There is another National Day of Prayer hubub in the news. A watchdog group is objecting to the Pentagon asking Franklin Graham, son of evangelist Billy Graham, to speak on May 6 (the now contested National Day of Prayer). Full details can be found here
The crux of this debate however, unlike the current court decisions, is not whether or not the National Day of Prayer is unconstitutional in toto
, but rather concerns the decision to choose a speaker who has been antagonistic to other religions.
A watchdog group objected Tuesday to an evangelist's invitation to speak at the Pentagon next month, saying his past description of Islam as "evil" offended Muslims who work for the Department of Defense and the appearance should be canceled.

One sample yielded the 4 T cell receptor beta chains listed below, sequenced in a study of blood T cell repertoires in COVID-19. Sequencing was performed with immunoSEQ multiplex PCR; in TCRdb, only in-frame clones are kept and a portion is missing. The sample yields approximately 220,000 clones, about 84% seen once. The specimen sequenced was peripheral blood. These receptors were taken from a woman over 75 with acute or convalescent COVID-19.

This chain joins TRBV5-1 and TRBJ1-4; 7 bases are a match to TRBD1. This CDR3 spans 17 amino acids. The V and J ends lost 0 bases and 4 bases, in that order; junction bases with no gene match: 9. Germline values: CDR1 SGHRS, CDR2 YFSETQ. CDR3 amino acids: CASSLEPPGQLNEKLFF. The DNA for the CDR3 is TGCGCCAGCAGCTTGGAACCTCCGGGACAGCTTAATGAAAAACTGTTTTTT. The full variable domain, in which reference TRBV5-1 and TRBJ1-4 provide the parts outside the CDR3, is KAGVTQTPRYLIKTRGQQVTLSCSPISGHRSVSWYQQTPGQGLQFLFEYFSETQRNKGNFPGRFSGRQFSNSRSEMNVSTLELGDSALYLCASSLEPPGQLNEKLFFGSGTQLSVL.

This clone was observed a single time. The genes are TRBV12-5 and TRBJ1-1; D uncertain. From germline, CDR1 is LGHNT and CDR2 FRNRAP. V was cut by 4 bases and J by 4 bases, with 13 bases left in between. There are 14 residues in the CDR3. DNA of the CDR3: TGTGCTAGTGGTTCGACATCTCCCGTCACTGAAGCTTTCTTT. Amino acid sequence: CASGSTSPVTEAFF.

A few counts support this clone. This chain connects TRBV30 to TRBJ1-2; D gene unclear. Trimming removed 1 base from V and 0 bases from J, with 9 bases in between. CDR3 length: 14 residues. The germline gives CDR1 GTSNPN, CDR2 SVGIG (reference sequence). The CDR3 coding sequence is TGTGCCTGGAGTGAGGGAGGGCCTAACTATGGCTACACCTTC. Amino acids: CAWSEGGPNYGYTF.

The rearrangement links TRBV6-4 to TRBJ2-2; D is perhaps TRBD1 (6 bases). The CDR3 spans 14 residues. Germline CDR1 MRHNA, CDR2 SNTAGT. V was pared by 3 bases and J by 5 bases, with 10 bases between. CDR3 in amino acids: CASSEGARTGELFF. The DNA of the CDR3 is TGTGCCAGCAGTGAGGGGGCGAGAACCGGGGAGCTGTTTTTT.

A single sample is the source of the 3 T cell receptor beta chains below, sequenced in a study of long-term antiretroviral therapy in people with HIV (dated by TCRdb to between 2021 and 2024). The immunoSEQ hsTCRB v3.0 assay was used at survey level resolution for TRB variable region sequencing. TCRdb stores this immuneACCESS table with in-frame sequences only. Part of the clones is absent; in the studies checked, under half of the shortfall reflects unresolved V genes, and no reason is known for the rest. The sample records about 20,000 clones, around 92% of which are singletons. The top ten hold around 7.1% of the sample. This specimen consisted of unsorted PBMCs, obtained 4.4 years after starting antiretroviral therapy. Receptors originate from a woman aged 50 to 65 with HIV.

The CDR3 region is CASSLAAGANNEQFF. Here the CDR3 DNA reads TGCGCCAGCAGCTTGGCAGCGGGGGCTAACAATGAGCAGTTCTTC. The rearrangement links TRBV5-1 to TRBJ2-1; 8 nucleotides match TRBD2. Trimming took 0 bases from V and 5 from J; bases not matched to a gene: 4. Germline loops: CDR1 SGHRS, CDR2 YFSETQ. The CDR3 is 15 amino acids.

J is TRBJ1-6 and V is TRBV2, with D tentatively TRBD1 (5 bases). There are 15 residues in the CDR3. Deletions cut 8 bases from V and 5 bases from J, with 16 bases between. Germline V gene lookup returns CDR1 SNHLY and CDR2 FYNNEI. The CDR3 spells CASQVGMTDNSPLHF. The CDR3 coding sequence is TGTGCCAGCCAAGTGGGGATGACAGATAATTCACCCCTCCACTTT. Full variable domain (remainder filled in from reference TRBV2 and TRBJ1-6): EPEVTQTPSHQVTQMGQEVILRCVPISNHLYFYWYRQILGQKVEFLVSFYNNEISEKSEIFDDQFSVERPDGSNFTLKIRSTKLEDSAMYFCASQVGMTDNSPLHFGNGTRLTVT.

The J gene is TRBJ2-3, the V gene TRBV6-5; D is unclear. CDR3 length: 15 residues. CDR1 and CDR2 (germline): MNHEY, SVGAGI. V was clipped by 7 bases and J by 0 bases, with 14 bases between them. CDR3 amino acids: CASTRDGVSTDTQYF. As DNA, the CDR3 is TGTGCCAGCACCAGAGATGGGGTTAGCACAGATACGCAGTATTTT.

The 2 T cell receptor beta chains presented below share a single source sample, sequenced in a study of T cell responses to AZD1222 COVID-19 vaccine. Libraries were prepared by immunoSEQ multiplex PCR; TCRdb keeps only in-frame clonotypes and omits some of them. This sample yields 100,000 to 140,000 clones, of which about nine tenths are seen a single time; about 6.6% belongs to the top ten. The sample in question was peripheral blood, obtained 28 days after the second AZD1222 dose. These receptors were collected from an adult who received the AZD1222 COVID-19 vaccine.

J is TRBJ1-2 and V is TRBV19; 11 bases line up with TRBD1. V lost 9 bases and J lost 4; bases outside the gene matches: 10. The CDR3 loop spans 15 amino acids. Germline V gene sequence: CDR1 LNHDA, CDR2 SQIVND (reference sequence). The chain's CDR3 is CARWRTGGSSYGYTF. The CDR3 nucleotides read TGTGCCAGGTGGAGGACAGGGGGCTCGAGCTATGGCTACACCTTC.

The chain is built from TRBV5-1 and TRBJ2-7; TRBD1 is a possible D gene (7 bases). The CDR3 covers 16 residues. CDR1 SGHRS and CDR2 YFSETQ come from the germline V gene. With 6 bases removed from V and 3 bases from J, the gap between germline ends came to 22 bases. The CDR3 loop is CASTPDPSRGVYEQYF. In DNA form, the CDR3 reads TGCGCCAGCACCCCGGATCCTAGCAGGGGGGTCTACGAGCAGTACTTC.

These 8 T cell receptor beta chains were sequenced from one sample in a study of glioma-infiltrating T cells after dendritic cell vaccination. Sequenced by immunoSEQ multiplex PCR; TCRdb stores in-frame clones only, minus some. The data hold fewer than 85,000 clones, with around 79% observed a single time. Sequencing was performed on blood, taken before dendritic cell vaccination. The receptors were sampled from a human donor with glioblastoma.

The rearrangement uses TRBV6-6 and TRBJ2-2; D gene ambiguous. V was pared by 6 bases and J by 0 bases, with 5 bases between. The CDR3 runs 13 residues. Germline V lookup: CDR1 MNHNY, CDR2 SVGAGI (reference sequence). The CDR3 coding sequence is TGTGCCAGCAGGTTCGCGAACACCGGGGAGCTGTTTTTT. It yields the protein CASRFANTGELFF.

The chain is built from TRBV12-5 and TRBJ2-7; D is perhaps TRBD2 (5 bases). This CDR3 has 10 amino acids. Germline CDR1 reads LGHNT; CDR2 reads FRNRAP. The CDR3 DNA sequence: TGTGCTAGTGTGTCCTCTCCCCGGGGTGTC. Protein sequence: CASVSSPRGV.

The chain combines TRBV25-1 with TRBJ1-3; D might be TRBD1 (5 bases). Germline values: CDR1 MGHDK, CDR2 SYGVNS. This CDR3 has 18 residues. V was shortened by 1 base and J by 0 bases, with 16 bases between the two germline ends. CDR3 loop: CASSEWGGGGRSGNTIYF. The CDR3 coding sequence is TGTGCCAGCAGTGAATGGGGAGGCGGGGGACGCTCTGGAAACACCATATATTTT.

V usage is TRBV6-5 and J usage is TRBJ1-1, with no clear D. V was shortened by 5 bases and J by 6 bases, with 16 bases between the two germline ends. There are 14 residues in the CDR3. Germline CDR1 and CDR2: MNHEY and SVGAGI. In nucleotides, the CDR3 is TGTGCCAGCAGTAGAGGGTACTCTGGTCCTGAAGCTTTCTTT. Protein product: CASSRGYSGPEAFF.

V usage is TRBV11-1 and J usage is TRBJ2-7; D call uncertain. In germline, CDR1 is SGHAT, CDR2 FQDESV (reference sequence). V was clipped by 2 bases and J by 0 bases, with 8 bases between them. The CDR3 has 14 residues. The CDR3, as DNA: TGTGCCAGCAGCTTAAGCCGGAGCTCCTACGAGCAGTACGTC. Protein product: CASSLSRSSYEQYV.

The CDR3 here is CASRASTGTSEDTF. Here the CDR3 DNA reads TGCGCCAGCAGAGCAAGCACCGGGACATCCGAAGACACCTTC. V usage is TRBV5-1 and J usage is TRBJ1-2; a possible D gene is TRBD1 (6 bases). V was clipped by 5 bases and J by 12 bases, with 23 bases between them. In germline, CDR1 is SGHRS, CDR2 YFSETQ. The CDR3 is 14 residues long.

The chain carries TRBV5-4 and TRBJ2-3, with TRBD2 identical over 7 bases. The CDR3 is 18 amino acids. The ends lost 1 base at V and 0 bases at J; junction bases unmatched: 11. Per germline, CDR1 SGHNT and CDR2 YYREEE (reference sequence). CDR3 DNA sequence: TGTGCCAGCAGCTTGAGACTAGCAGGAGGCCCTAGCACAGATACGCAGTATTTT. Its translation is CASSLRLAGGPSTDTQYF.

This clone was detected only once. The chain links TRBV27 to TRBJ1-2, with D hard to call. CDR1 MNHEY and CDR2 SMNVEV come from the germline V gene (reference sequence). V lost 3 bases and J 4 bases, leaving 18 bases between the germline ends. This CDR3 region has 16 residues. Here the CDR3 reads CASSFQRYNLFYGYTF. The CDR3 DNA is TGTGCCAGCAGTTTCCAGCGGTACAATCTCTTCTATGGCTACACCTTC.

Mikey Weinstein, president of the Military Religious Freedom Foundation, said inviting evangelist Franklin Graham to speak May 6, the National Day of Prayer, "would be like bringing someone in on national prayer day madly denigrating Christianity" or other religious groups.
Now, even if we assume that the NDP is not unconstitutional, how could it ever be fair to let such a biased speaker represent what is purported to be a multi-faith pursuit? Is Mr. Weinstein incorrect in assuming there would be an outcry if the Pentagon wanted a speech from an Islamic cleric who was outspoken in his conviction that Christianity was an evil and wicked faith? And what is the source of this generally accepted double standard in matters of faith in America?